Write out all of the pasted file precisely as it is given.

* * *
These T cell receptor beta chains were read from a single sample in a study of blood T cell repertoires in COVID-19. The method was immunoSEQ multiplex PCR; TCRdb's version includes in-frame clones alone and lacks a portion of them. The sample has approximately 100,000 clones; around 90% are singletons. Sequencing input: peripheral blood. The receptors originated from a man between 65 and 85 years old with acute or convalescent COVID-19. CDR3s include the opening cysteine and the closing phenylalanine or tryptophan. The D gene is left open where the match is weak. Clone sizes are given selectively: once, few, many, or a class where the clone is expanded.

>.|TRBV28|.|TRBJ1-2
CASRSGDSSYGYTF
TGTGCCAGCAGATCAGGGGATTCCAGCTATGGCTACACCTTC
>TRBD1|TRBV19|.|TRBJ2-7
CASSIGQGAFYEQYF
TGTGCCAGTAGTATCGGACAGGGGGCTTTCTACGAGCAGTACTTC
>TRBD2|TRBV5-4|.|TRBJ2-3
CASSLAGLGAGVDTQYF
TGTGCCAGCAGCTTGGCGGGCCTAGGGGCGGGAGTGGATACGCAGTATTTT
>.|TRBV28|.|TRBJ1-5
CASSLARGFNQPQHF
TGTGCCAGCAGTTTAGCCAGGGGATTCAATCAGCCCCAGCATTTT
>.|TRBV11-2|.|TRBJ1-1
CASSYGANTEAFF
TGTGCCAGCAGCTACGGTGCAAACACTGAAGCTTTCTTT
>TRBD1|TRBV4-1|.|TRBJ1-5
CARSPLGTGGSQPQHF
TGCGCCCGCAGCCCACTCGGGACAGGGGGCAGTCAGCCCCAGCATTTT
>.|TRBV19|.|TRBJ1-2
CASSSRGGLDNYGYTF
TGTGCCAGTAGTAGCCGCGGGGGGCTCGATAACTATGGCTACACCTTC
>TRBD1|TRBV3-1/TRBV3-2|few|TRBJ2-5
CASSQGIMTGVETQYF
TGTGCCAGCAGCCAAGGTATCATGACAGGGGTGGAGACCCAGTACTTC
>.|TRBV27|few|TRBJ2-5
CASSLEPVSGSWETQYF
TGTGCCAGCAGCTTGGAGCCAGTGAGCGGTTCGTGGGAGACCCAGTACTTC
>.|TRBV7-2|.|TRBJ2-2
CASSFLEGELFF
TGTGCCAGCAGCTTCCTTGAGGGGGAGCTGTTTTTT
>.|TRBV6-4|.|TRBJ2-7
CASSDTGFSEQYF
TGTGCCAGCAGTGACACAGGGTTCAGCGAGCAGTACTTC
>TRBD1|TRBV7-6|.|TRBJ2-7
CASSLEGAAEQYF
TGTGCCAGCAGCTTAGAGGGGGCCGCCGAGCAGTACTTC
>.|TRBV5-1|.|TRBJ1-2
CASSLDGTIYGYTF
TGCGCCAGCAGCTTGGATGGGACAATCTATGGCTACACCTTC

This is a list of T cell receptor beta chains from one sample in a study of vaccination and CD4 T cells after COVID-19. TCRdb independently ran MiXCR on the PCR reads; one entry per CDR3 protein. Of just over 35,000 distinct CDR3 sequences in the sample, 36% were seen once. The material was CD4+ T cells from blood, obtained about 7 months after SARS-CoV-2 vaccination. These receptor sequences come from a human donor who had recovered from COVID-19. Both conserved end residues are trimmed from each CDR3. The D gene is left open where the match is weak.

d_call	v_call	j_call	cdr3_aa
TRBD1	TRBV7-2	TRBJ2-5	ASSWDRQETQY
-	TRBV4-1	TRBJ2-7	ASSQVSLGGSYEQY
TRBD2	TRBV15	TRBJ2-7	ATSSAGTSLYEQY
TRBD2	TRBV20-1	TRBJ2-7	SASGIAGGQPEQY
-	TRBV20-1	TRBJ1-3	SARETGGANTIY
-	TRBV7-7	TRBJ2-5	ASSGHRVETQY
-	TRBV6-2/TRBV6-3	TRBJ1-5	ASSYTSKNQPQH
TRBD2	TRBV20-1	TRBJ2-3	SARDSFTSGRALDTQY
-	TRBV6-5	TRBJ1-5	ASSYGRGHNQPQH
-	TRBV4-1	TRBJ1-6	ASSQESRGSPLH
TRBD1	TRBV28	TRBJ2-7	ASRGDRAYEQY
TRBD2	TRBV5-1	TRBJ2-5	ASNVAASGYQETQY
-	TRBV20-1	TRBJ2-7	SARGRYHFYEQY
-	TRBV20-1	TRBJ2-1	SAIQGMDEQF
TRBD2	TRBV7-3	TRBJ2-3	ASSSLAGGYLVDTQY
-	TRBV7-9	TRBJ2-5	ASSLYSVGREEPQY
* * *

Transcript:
These T cell receptor beta chains were read from a single sample in a study of blood T cell repertoires in COVID-19. The method was immunoSEQ multiplex PCR; TCRdb's version includes in-frame clones alone and lacks a portion of them. The sample has approximately 100,000 clones; around 90% are singletons. Sequencing input: peripheral blood. The receptors originated from a man between 65 and 85 years old with acute or convalescent COVID-19. CDR3s include the opening cysteine and the closing phenylalanine or tryptophan. The D gene is left open where the match is weak. Clone sizes are given selectively: once, few, many, or a class where the clone is expanded.

>.|TRBV28|.|TRBJ1-2
CASRSGDSSYGYTF
TGTGCCAGCAGATCAGGGGATTCCAGCTATGGCTACACCTTC
>TRBD1|TRBV19|.|TRBJ2-7
CASSIGQGAFYEQYF
TGTGCCAGTAGTATCGGACAGGGGGCTTTCTACGAGCAGTACTTC
>TRBD2|TRBV5-4|.|TRBJ2-3
CASSLAGLGAGVDTQYF
TGTGCCAGCAGCTTGGCGGGCCTAGGGGCGGGAGTGGATACGCAGTATTTT
>.|TRBV28|.|TRBJ1-5
CASSLARGFNQPQHF
TGTGCCAGCAGTTTAGCCAGGGGATTCAATCAGCCCCAGCATTTT
>.|TRBV11-2|.|TRBJ1-1
CASSYGANTEAFF
TGTGCCAGCAGCTACGGTGCAAACACTGAAGCTTTCTTT
>TRBD1|TRBV4-1|.|TRBJ1-5
CARSPLGTGGSQPQHF
TGCGCCCGCAGCCCACTCGGGACAGGGGGCAGTCAGCCCCAGCATTTT
>.|TRBV19|.|TRBJ1-2
CASSSRGGLDNYGYTF
TGTGCCAGTAGTAGCCGCGGGGGGCTCGATAACTATGGCTACACCTTC
>TRBD1|TRBV3-1/TRBV3-2|few|TRBJ2-5
CASSQGIMTGVETQYF
TGTGCCAGCAGCCAAGGTATCATGACAGGGGTGGAGACCCAGTACTTC
>.|TRBV27|few|TRBJ2-5
CASSLEPVSGSWETQYF
TGTGCCAGCAGCTTGGAGCCAGTGAGCGGTTCGTGGGAGACCCAGTACTTC
>.|TRBV7-2|.|TRBJ2-2
CASSFLEGELFF
TGTGCCAGCAGCTTCCTTGAGGGGGAGCTGTTTTTT
>.|TRBV6-4|.|TRBJ2-7
CASSDTGFSEQYF
TGTGCCAGCAGTGACACAGGGTTCAGCGAGCAGTACTTC
>TRBD1|TRBV7-6|.|TRBJ2-7
CASSLEGAAEQYF
TGTGCCAGCAGCTTAGAGGGGGCCGCCGAGCAGTACTTC
>.|TRBV5-1|.|TRBJ1-2
CASSLDGTIYGYTF
TGCGCCAGCAGCTTGGATGGGACAATCTATGGCTACACCTTC

This is a list of T cell receptor beta chains from one sample in a study of vaccination and CD4 T cells after COVID-19. TCRdb independently ran MiXCR on the PCR reads; one entry per CDR3 protein. Of just over 35,000 distinct CDR3 sequences in the sample, 36% were seen once. The material was CD4+ T cells from blood, obtained about 7 months after SARS-CoV-2 vaccination. These receptor sequences come from a human donor who had recovered from COVID-19. Both conserved end residues are trimmed from each CDR3. The D gene is left open where the match is weak.

d_call	v_call	j_call	cdr3_aa
TRBD1	TRBV7-2	TRBJ2-5	ASSWDRQETQY
-	TRBV4-1	TRBJ2-7	ASSQVSLGGSYEQY
TRBD2	TRBV15	TRBJ2-7	ATSSAGTSLYEQY
TRBD2	TRBV20-1	TRBJ2-7	SASGIAGGQPEQY
-	TRBV20-1	TRBJ1-3	SARETGGANTIY
-	TRBV7-7	TRBJ2-5	ASSGHRVETQY
-	TRBV6-2/TRBV6-3	TRBJ1-5	ASSYTSKNQPQH
TRBD2	TRBV20-1	TRBJ2-3	SARDSFTSGRALDTQY
-	TRBV6-5	TRBJ1-5	ASSYGRGHNQPQH
-	TRBV4-1	TRBJ1-6	ASSQESRGSPLH
TRBD1	TRBV28	TRBJ2-7	ASRGDRAYEQY
TRBD2	TRBV5-1	TRBJ2-5	ASNVAASGYQETQY
-	TRBV20-1	TRBJ2-7	SARGRYHFYEQY
-	TRBV20-1	TRBJ2-1	SAIQGMDEQF
TRBD2	TRBV7-3	TRBJ2-3	ASSSLAGGYLVDTQY
-	TRBV7-9	TRBJ2-5	ASSLYSVGREEPQY